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Solving climate change is one of humankind’s greatest challenges. Caused largely by the burning of fossil fuels, which currently underpin most of modern society’s energy system, the solutions are economically, politically and socially complex. In addition, the problem’s transnational and transgenerational nature contributes further to the challenge of creating positive coalitions for change and forging agreements among nations to act now for benefits later.

Thus, it is not surprising that the international climate negotiations have moved slowly. Yet, the threat of climate change requires urgent action and creative thinking – in a field where new ideas are often immediately shot down due to one political sensitivity or another.

Under the United Nations Framework Convention on Climate Change (UNFCCC), developed countries have pledged to provide “fast-start” finance approaching USD 30 billion for the period 2010-2012. Now, in the final year of the fast-start period, these countries are under pressure to demonstrate that they are meeting this pledge. But divergent viewpoints on what constitutes fast-start finance – coupled with unharmonized approaches to delivering and reporting on it – complicate such an assessment.

Starting in May 2012, the Open Climate Network (OCN) will release a series of reports that aims to shed light on these discussions by clarifying how developed countries are defining, delivering, and reporting their fast-start finance.

Getting Ready

A Review of the World Bank Forest Carbon Partnership Facility Readiness Preparation Proposals

This working paper provides regular updates of the Readiness Preparation Proposal (R-PPs) and National Programme Documents (NPDs) submitted by REDD+ Country Participants to the World Bank’s Forest Carbon Partnership Facility (FCPF) and to the United Nations’ Collaborative Programme on Reducing...

This post originally appeared in The Environmental Forum: The Policy Journal of the Environmental Law Institute.

The negotiations in South Africa were challenging and the politics complex. Countries were uncertain whether the international community would succeed in laying the groundwork for a legally binding agreement. Until the final weekend the prognosis was bleak, with several predicting the talks would collapse. Hence the Durban Platform for Enhanced Action was by no means an insignificant achievement. It was a product of politically sensitive negotiations that saw, for the first time, the emerging economies taking on an active role in shaping a climate agreement.

This piece was written with Gaia Larsen and Crystal Davis.

This spring, Parties to the UNFCCC must decide whether or not to continue discussions on the REDD+ safeguard information system (SIS) guidance that started in Durban. In particular, Parties have the option of developing further guidance related to the “transparency, consistency, comprehensiveness and effectiveness of the information” in the SIS. Parties may not wish to reopen this discussion given the many topics that still need to be addressed to make REDD+ operational, but not re-opening the discussion may be a missed opportunity for REDD+ countries seeking to improve the effectiveness of the implementation of the REDD+ safeguards. In order for these conversations to move forward, Parties may wish to have informal discussions next week during the REDD+ Partnership meeting in London.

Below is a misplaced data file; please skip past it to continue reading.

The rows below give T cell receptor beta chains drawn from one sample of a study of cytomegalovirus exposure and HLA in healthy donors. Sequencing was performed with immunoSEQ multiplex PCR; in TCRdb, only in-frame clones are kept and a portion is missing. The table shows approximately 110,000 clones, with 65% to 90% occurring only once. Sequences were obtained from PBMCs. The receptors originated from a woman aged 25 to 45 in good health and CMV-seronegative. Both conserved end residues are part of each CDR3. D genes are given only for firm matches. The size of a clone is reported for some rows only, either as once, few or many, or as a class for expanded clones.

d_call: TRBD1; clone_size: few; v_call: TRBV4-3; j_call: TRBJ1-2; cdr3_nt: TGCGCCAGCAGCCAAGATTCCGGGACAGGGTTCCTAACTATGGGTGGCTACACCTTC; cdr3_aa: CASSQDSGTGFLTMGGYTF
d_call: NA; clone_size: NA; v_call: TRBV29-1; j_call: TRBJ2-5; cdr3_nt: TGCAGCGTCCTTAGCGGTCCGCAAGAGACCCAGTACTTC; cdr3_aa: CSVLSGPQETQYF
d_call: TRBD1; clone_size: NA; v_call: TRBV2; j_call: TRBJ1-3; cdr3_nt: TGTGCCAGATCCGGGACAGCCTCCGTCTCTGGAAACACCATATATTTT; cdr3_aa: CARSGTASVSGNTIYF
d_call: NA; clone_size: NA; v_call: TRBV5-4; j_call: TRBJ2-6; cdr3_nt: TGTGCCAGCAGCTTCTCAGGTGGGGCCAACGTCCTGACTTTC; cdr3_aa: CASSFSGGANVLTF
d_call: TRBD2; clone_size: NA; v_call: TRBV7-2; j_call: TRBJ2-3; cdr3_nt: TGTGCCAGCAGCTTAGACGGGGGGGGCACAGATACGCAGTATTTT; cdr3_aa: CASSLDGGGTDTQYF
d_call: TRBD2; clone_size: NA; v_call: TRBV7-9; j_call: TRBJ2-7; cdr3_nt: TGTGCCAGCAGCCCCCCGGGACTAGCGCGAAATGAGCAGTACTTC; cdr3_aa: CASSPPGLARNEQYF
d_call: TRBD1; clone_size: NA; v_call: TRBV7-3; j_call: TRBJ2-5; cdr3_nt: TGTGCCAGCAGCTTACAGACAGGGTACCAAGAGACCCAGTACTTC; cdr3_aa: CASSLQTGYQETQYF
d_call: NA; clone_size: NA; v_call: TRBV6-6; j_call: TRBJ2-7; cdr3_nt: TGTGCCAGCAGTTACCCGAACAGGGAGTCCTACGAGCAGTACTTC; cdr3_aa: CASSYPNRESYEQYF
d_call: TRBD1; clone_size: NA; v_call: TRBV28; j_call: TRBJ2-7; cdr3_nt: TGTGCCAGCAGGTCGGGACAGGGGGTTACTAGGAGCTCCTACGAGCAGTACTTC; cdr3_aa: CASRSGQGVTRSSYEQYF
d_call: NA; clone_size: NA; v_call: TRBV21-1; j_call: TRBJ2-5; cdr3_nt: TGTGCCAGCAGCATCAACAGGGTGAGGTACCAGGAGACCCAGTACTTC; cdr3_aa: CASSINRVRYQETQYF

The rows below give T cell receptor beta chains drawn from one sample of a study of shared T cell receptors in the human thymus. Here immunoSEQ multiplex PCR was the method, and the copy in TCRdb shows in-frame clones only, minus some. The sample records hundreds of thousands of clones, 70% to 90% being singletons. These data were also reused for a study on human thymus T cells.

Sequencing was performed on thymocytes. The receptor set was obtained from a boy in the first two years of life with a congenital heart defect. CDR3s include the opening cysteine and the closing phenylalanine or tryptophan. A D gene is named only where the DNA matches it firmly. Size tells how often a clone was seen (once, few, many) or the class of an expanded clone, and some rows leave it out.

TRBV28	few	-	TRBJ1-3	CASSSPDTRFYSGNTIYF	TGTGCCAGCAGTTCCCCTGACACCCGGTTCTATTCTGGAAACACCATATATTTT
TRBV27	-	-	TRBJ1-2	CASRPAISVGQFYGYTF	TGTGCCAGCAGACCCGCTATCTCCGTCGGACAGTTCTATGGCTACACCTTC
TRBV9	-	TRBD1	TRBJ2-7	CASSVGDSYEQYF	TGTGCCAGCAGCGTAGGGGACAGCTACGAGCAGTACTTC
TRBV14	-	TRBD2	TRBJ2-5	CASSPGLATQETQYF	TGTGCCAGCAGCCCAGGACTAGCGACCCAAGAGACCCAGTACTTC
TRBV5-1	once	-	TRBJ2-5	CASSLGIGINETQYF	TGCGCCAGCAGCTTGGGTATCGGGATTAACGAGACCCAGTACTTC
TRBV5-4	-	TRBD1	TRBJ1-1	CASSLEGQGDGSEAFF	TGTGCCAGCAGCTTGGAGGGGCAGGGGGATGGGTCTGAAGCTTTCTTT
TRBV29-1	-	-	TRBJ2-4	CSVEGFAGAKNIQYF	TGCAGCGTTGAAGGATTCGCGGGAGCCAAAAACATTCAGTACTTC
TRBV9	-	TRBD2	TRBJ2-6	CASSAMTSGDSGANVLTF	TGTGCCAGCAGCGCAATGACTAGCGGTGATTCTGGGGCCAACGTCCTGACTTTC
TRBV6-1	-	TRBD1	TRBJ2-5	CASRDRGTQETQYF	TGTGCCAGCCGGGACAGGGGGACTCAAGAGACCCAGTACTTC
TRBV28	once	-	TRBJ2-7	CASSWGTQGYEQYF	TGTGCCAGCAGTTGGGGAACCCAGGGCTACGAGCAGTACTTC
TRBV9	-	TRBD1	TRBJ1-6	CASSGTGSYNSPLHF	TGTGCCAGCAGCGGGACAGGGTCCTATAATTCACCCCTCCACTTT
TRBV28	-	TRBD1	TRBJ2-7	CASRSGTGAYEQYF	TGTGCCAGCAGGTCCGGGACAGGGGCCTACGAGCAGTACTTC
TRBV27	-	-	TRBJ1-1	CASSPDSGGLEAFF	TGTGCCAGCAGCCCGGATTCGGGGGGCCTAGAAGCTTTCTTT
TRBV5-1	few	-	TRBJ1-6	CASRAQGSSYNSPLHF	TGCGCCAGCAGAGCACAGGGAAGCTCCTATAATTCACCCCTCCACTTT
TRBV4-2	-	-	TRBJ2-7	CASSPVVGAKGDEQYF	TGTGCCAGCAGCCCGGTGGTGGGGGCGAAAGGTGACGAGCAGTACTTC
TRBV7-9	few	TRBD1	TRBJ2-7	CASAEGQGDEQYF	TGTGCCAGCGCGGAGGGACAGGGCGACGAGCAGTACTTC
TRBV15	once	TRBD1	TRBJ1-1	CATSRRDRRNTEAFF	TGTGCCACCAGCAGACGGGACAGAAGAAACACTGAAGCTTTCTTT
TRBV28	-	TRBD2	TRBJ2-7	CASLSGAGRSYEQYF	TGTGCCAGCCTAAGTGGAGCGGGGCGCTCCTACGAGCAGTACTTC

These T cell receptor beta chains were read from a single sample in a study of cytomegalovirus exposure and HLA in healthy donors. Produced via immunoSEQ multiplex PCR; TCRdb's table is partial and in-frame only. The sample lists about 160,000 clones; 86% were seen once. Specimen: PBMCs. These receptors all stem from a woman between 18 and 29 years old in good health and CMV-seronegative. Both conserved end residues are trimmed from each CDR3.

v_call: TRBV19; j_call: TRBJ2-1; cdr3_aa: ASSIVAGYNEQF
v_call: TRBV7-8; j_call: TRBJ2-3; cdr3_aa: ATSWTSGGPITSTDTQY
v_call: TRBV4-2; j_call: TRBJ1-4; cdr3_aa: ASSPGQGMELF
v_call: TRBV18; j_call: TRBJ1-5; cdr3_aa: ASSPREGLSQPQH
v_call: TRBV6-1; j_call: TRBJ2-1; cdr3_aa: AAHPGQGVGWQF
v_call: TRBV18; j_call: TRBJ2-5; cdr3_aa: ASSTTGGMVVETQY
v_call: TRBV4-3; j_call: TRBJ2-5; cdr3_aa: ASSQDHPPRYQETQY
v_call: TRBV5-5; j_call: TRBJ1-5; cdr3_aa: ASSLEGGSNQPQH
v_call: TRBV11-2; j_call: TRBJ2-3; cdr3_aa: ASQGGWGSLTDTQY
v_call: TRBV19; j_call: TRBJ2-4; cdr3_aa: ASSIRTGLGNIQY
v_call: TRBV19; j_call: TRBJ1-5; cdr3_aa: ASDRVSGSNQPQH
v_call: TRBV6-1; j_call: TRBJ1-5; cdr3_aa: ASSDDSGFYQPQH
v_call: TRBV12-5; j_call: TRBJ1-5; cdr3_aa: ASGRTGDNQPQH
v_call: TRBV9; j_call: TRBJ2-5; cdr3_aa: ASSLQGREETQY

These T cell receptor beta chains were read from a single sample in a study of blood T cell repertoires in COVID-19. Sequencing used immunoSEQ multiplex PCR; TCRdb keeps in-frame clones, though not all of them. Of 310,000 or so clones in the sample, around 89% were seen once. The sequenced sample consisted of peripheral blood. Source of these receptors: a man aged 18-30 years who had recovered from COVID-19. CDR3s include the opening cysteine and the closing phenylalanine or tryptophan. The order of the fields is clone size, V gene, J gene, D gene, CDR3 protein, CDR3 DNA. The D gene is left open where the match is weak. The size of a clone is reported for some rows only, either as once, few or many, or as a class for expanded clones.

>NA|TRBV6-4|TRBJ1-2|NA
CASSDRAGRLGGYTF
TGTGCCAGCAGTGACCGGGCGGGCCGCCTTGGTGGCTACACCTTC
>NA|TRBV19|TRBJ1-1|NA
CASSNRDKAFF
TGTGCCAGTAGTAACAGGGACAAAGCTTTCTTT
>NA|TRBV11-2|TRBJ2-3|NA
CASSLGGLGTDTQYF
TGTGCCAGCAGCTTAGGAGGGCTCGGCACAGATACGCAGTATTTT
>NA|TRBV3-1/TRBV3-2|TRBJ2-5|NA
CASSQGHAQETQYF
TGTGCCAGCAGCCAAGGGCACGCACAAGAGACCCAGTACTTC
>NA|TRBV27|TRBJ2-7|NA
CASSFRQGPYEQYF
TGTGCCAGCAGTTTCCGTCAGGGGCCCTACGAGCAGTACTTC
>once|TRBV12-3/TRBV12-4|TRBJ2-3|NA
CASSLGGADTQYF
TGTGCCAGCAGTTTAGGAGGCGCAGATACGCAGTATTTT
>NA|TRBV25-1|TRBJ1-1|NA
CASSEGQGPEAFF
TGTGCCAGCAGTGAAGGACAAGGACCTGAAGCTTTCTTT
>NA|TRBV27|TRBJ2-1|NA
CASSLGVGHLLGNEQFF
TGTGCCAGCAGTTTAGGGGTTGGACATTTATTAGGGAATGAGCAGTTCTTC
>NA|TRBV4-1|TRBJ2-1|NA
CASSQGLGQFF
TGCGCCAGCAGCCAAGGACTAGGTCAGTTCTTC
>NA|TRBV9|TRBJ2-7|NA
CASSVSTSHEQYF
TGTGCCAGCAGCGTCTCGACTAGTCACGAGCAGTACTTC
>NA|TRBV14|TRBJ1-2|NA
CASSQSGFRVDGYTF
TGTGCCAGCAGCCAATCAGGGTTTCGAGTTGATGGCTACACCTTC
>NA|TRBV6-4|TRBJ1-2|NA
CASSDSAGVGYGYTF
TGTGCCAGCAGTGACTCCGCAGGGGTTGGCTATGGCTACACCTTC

The Durban climate deal reached in December 2011 marked an important milestone in the design of a system to measure, report, and verify (MRV) countries’ greenhouse gas (GHG) emissions and their actions to reduce them. The deal succeeded in making the MRV system operational. However, the text still falls short on several important issues that WRI outlined before the meeting. In this post, we review the main MRV elements of the Durban deal.

The UNFCCC’s ultimate goal is to stabilize greenhouse gas concentrations in the atmosphere at a “level that would prevent dangerous anthropogenic interference with the climate system.” Thus, the most compelling measure of success of the Durban climate negotiations is arguably its ability to secure an adequate level of collective ambition on the part of countries. In this post, we review how well the Durban decisions can help reach this goal.

Map of SBSTA Submissions

REDD+ Safeguard Information System

In June 2011, the UNFCCC Subsidiary Body for Scientific and Technical Advice (SBSTA) requested input on a guidance document for its REDD+ "safeguard information system." 26 groups have submitted input to date; this Working Paper describes and summarizes those submissions....

In the recent UN climate negotiations (COP 17) in Durban, South Africa, the issue of transparency of climate finance appeared in a variety of contexts in the final agreement on long-term cooperative action. From the sections on reporting and review for developed and developing countries, to the Standing Committee, to the registry, and to fast-start finance, making sense of this multitude of provisions on climate finance transparency is a challenge.

However, what's clear is that the moderate progress made in Durban fell short of what is needed to achieve a transparent and effective climate finance regime. This post aims to summarize where we stand on this issue following the Durban COP.


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